Speakers mostly assume that any production showing any evidence of mixing between Spanish and Guaraní is automatically Jopara
The reification of Jopara leads to the concomitant implicit assertion that there is a pure Guaraní (that is not Jopara), without supporting evidence, and this is done on the basis of a confused analysis that mixes social (mostly) and linguistic facts
Penner correctly raises the issues faced by the few structural analyses performed on decontextualized examples that also ignore the speaker’s linguistic competence. That is why she proposes that elucidating Jopara cannot be done on the basis of a sociolinguistic analysis of speakers’ opinions (Jopara as a “mental construct”, p. 152), but on a careful structural analysis of naturalistic language productions in context (Jopara as a “linguistic manifestation”, p. 152) in situations where the bilingual competence of each speaker can be examined.
She then moves on to a detailed linguistic analysis of historical fragments mixing Guaraní and Spanish leads her to the following classification of mixing phenomena:
Guaraní verbal morphology (affixed to Spanish bases)
Spanish words with Guaraní morphosyntax
Constituents entirely in Spanish
She cautions, however, against concluding too hastily from the appearance of Spanish elements in favor of Spanish competence/bilingualism. In all of these fragments, she sees at least some evidence of “code-switching” and this implies the speakers had at least some knowledge of Spanish. But in the absence of phonological evidence, these are consistent as well with Guaraní monolingualism with Spanish borrowings.
Next, Penner engages in a comparison of two of the best developed structural analysis of Jopara: Thun (2005) and Gómez Rendón (2006; 2008). Whereas Thun’s approach is to identify mechanisms whereby Spanish encroaches upon Guaraní, Gómez Rendón attempts to elucidate mechanisms and rules in a system that is already accepted as mixed. These different starting points have language planning consequences because adopting Thun’s approach forces one to recognize the existence of Guaraní monolingualism (in the absence of studies of putative Guaraní monolinguals), but this is not entailed by Gómez Rendón’s approach.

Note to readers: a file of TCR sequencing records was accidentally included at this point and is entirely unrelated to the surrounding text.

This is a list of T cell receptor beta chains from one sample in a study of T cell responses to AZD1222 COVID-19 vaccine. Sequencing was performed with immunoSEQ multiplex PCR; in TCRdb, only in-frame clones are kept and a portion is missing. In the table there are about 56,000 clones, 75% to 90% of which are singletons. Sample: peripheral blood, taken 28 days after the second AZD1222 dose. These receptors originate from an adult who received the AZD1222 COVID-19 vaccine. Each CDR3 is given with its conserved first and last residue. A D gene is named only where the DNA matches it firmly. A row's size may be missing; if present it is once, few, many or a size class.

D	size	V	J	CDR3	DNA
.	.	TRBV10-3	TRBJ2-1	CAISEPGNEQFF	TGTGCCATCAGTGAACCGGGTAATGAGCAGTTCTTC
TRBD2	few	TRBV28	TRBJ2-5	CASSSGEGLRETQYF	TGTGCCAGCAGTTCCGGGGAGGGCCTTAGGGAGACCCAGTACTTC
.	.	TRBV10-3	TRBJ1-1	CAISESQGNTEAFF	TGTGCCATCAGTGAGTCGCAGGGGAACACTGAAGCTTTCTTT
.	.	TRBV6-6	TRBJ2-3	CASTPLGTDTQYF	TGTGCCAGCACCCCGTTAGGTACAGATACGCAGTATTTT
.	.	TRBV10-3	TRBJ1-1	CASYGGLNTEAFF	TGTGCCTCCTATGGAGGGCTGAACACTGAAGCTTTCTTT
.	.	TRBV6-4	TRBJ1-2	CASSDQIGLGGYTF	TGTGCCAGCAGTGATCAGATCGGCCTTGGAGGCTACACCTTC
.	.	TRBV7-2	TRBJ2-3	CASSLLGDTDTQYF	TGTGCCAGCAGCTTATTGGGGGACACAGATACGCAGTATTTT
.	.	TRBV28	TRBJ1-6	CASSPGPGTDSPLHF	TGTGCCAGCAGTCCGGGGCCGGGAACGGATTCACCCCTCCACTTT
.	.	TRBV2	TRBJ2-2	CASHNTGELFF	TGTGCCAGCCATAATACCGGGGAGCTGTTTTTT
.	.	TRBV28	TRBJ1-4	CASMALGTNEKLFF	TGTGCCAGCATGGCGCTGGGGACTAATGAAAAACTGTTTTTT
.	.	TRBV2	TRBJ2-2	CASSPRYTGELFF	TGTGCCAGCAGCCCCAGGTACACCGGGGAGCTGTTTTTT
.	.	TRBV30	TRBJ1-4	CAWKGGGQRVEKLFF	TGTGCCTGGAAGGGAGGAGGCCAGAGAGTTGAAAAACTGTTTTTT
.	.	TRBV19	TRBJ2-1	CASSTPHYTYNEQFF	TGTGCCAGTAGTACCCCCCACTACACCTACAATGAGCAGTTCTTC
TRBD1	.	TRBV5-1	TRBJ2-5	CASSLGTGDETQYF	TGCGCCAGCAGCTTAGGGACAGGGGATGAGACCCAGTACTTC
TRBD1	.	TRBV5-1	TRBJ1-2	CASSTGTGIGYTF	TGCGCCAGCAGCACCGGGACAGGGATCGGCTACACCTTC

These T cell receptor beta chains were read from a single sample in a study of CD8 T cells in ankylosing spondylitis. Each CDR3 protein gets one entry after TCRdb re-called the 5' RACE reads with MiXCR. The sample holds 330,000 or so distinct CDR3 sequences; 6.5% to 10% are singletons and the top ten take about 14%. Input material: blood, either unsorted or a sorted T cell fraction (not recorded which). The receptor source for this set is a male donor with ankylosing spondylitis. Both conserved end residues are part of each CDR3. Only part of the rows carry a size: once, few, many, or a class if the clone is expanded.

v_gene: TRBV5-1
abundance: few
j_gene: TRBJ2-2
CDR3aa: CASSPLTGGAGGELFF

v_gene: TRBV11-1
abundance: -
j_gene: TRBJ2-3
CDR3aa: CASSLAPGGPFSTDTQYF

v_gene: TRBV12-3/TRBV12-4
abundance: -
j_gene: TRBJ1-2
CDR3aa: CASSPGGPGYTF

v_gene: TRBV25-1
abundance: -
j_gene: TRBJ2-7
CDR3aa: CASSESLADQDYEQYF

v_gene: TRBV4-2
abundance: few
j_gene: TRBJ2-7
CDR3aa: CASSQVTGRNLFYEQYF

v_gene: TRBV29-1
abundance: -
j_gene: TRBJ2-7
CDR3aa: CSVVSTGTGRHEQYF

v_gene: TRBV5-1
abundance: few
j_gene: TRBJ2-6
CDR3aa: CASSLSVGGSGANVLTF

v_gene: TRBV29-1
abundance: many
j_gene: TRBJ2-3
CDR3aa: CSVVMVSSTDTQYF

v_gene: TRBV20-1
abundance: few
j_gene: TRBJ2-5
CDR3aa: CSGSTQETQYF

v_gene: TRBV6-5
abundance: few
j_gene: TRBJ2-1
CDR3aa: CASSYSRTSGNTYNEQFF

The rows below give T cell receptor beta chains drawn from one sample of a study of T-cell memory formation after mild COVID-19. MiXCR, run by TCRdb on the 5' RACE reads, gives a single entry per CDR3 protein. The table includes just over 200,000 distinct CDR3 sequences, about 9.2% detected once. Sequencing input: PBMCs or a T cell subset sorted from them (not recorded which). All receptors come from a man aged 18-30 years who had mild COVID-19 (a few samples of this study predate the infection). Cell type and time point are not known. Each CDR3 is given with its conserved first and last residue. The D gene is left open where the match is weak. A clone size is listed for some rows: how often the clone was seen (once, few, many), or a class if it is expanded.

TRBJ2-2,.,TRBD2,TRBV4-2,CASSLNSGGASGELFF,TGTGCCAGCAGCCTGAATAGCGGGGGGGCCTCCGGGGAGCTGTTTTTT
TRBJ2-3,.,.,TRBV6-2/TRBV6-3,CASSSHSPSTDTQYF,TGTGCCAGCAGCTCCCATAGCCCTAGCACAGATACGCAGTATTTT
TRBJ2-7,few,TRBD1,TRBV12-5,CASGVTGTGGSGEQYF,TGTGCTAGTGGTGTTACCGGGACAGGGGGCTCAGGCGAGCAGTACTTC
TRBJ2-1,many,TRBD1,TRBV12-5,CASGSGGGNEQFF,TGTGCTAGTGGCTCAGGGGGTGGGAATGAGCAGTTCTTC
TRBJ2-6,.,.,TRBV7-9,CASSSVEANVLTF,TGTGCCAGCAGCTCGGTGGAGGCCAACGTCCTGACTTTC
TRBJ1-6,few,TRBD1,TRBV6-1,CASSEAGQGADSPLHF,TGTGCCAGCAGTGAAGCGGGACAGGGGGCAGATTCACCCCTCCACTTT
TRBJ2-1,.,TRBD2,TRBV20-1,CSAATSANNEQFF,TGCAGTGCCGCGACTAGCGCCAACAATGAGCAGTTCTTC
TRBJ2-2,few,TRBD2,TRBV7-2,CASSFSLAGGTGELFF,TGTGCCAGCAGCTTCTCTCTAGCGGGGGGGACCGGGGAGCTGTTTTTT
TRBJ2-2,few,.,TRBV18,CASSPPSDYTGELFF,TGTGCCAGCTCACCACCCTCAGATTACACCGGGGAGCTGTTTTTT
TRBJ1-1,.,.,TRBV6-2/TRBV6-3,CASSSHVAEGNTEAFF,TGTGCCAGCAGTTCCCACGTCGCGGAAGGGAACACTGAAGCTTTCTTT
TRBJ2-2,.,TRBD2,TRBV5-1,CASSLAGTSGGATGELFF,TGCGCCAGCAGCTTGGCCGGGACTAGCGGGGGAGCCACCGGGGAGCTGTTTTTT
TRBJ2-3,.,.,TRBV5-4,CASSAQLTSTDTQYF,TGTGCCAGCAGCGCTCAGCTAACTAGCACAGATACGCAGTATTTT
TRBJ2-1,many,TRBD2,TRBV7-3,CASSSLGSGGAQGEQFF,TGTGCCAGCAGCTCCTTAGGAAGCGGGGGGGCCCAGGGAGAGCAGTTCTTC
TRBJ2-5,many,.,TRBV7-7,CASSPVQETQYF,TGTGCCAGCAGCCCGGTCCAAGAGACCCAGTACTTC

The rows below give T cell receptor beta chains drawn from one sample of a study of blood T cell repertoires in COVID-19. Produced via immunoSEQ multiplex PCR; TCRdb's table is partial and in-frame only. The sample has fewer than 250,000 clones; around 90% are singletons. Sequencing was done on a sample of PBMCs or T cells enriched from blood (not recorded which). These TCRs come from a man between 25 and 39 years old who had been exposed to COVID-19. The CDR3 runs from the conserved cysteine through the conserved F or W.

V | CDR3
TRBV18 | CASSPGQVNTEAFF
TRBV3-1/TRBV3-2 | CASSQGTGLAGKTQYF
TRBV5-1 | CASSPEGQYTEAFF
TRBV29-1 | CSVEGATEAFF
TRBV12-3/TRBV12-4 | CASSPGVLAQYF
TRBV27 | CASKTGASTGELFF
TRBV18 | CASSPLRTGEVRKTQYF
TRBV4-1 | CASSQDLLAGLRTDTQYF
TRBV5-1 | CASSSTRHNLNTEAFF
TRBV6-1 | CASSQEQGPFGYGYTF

For Penner, both analyses have shortcomings. She criticizes Thun’s conclusion that both Paraguayan Spanish and Paraguayan Guaraní are today mixed codes, because Thun does not make explicit how these mixed codes interact with themselves and with strategies like code-switching or alloglottal citation. Would this mean that many Paraguayans are actually trilingual? Likewise, she criticizes Gómez Rendón’s analyses for being based purely on structural criteria without taking into account the competence of speakers. Importantly, because most concepts in language contact theory are predicated on the basis of two separate, identifiable languages with monolingual speakers coming into contact with one another, their application to the Paraguayan case can only proceed if we assume that Guaraní and Spanish have an independent existence in the community as monolingual entities.
These observations lead Penner to conclude:
It is not likely that there are still completely monolingual speakers of Guaraní.
The phonological system available to any Guaraní speakers incorporates many sounds originally from Spanish, complicating the assessment of phonological integration.
There is a clear primacy of Guaraní in the verb phrase and this needs to be further studied.
This chapter and the book conclude with the clearest statement of what steps the author considers necessary in future research on linguistic issues in Paraguay. First, researchers must think about the Paraguayan not as communities of practice that have different languages, but as a single community permeated by bilingualism. Second, and perhaps most importantly, there is an urgent need for the construction of a spoken Paraguayan corpus that is stratified by speakers’ linguistic competence.
3. Evaluation. One of Penner’s major themes seems to be what kind of speakers Paraguayans are and what kinds of different constellations of competencies we see in Paraguayan society today. Part of her methodological criticism is that depending on how one assigns units to Spanish or Guaraní in decontextualized examples, the speaker one reconstructs from such productions will be more or less bilingual, more or less competent in either Guaraní or Spanish. Penner’s proposal (which even though not extremely well articulated in the book is clearly recognizable, especially from chapters 5 and 6) is to approach the necessary fieldwork with tasks and surveys that take as departure point the actual competence of speakers and only then classify their production using categories like Guaraní, Jopara, or Spanish on the one hand, and code-switching, mixed language, etc. on the other. The book, in my view, succeeds in raising these important issues that impede real progress in our understanding of the Paraguayan situation and concomitantly in language planning. I am not convinced, however that the reader is well served by this book’s being a collection of revised articles previously published. I believe many of these points could have been made more clearly and more forcefully by an original monograph with a more thorough, coherent rewriting. That said, I believe this book’s positive aspects outweigh the negatives, making it an important reference for researchers interested in the linguistic situation in Paraguay.
1 I follow Penner’s orthography, Guaraní, instead of Guarani, which would be consistent with the modern accepted orthography.
2 This should not be construed as an appropriate definition of jopara.